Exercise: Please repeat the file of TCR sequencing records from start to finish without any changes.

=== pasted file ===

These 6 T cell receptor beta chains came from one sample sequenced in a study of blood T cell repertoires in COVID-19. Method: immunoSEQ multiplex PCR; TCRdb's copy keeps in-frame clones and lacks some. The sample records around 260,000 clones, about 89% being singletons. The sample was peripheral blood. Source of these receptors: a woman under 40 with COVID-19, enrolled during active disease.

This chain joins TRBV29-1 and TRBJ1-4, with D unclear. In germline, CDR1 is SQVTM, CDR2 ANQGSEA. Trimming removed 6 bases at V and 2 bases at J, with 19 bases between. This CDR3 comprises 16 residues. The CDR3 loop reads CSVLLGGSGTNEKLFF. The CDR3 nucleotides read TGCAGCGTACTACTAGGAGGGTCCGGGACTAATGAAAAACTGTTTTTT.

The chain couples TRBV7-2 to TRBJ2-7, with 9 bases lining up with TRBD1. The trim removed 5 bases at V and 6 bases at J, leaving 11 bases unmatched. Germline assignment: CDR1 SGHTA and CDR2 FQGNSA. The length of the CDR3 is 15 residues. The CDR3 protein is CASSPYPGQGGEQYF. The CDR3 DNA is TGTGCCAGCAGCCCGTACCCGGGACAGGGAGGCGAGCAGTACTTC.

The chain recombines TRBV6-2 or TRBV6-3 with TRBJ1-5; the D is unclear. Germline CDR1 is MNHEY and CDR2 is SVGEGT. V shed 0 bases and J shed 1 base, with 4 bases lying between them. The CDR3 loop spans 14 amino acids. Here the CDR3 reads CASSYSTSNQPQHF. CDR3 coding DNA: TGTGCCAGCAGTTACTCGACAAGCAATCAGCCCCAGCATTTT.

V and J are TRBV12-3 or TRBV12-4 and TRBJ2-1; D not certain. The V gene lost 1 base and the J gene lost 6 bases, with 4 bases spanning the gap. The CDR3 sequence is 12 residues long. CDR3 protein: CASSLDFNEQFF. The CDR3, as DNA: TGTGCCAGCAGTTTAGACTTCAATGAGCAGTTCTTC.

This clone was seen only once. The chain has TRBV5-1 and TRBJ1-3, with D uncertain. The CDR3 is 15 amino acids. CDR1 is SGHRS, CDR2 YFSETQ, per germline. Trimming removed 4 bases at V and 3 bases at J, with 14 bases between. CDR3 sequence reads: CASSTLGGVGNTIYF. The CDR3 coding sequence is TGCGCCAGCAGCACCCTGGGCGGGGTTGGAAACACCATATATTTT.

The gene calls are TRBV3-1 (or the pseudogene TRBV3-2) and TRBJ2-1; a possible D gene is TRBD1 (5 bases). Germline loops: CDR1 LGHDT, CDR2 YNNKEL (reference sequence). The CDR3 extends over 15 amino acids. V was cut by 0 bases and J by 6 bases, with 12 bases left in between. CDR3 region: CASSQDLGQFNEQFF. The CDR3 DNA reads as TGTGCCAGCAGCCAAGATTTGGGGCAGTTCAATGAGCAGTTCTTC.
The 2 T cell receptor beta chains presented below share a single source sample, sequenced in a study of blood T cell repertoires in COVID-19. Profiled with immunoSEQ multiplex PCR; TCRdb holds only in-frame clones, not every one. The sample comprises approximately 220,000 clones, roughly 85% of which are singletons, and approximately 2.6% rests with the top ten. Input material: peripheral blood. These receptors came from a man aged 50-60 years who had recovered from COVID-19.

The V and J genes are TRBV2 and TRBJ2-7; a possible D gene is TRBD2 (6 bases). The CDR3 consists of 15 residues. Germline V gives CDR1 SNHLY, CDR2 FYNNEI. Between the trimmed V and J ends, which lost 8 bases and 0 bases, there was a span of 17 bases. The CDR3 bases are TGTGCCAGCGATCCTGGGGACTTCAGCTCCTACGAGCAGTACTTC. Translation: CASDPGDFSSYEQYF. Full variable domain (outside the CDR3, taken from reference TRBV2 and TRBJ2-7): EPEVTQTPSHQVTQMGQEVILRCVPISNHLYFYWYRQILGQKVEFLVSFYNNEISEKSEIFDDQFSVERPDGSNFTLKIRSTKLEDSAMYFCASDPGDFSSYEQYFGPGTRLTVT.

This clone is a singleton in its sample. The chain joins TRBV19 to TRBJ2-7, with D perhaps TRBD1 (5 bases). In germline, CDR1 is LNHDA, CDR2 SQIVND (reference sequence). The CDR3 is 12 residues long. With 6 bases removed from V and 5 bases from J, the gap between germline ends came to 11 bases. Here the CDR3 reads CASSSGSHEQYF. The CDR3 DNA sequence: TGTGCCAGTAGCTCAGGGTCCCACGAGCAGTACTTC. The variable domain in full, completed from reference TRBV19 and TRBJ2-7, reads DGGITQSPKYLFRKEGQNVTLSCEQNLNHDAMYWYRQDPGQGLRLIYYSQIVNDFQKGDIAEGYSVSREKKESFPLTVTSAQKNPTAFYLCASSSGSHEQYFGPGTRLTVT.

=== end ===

These 6 T cell receptor beta chains came from one sample sequenced in a study of blood T cell repertoires in COVID-19. Method: immunoSEQ multiplex PCR; TCRdb's copy keeps in-frame clones and lacks some. The sample records around 260,000 clones, about 89% being singletons. The sample was peripheral blood. Source of these receptors: a woman under 40 with COVID-19, enrolled during active disease.

This chain joins TRBV29-1 and TRBJ1-4, with D unclear. In germline, CDR1 is SQVTM, CDR2 ANQGSEA. Trimming removed 6 bases at V and 2 bases at J, with 19 bases between. This CDR3 comprises 16 residues. The CDR3 loop reads CSVLLGGSGTNEKLFF. The CDR3 nucleotides read TGCAGCGTACTACTAGGAGGGTCCGGGACTAATGAAAAACTGTTTTTT.

The chain couples TRBV7-2 to TRBJ2-7, with 9 bases lining up with TRBD1. The trim removed 5 bases at V and 6 bases at J, leaving 11 bases unmatched. Germline assignment: CDR1 SGHTA and CDR2 FQGNSA. The length of the CDR3 is 15 residues. The CDR3 protein is CASSPYPGQGGEQYF. The CDR3 DNA is TGTGCCAGCAGCCCGTACCCGGGACAGGGAGGCGAGCAGTACTTC.

The chain recombines TRBV6-2 or TRBV6-3 with TRBJ1-5; the D is unclear. Germline CDR1 is MNHEY and CDR2 is SVGEGT. V shed 0 bases and J shed 1 base, with 4 bases lying between them. The CDR3 loop spans 14 amino acids. Here the CDR3 reads CASSYSTSNQPQHF. CDR3 coding DNA: TGTGCCAGCAGTTACTCGACAAGCAATCAGCCCCAGCATTTT.

V and J are TRBV12-3 or TRBV12-4 and TRBJ2-1; D not certain. The V gene lost 1 base and the J gene lost 6 bases, with 4 bases spanning the gap. The CDR3 sequence is 12 residues long. CDR3 protein: CASSLDFNEQFF. The CDR3, as DNA: TGTGCCAGCAGTTTAGACTTCAATGAGCAGTTCTTC.

This clone was seen only once. The chain has TRBV5-1 and TRBJ1-3, with D uncertain. The CDR3 is 15 amino acids. CDR1 is SGHRS, CDR2 YFSETQ, per germline. Trimming removed 4 bases at V and 3 bases at J, with 14 bases between. CDR3 sequence reads: CASSTLGGVGNTIYF. The CDR3 coding sequence is TGCGCCAGCAGCACCCTGGGCGGGGTTGGAAACACCATATATTTT.

The gene calls are TRBV3-1 (or the pseudogene TRBV3-2) and TRBJ2-1; a possible D gene is TRBD1 (5 bases). Germline loops: CDR1 LGHDT, CDR2 YNNKEL (reference sequence). The CDR3 extends over 15 amino acids. V was cut by 0 bases and J by 6 bases, with 12 bases left in between. CDR3 region: CASSQDLGQFNEQFF. The CDR3 DNA reads as TGTGCCAGCAGCCAAGATTTGGGGCAGTTCAATGAGCAGTTCTTC.
The 2 T cell receptor beta chains presented below share a single source sample, sequenced in a study of blood T cell repertoires in COVID-19. Profiled with immunoSEQ multiplex PCR; TCRdb holds only in-frame clones, not every one. The sample comprises approximately 220,000 clones, roughly 85% of which are singletons, and approximately 2.6% rests with the top ten. Input material: peripheral blood. These receptors came from a man aged 50-60 years who had recovered from COVID-19.

The V and J genes are TRBV2 and TRBJ2-7; a possible D gene is TRBD2 (6 bases). The CDR3 consists of 15 residues. Germline V gives CDR1 SNHLY, CDR2 FYNNEI. Between the trimmed V and J ends, which lost 8 bases and 0 bases, there was a span of 17 bases. The CDR3 bases are TGTGCCAGCGATCCTGGGGACTTCAGCTCCTACGAGCAGTACTTC. Translation: CASDPGDFSSYEQYF. Full variable domain (outside the CDR3, taken from reference TRBV2 and TRBJ2-7): EPEVTQTPSHQVTQMGQEVILRCVPISNHLYFYWYRQILGQKVEFLVSFYNNEISEKSEIFDDQFSVERPDGSNFTLKIRSTKLEDSAMYFCASDPGDFSSYEQYFGPGTRLTVT.

This clone is a singleton in its sample. The chain joins TRBV19 to TRBJ2-7, with D perhaps TRBD1 (5 bases). In germline, CDR1 is LNHDA, CDR2 SQIVND (reference sequence). The CDR3 is 12 residues long. With 6 bases removed from V and 5 bases from J, the gap between germline ends came to 11 bases. Here the CDR3 reads CASSSGSHEQYF. The CDR3 DNA sequence: TGTGCCAGTAGCTCAGGGTCCCACGAGCAGTACTTC. The variable domain in full, completed from reference TRBV19 and TRBJ2-7, reads DGGITQSPKYLFRKEGQNVTLSCEQNLNHDAMYWYRQDPGQGLRLIYYSQIVNDFQKGDIAEGYSVSREKKESFPLTVTSAQKNPTAFYLCASSSGSHEQYFGPGTRLTVT.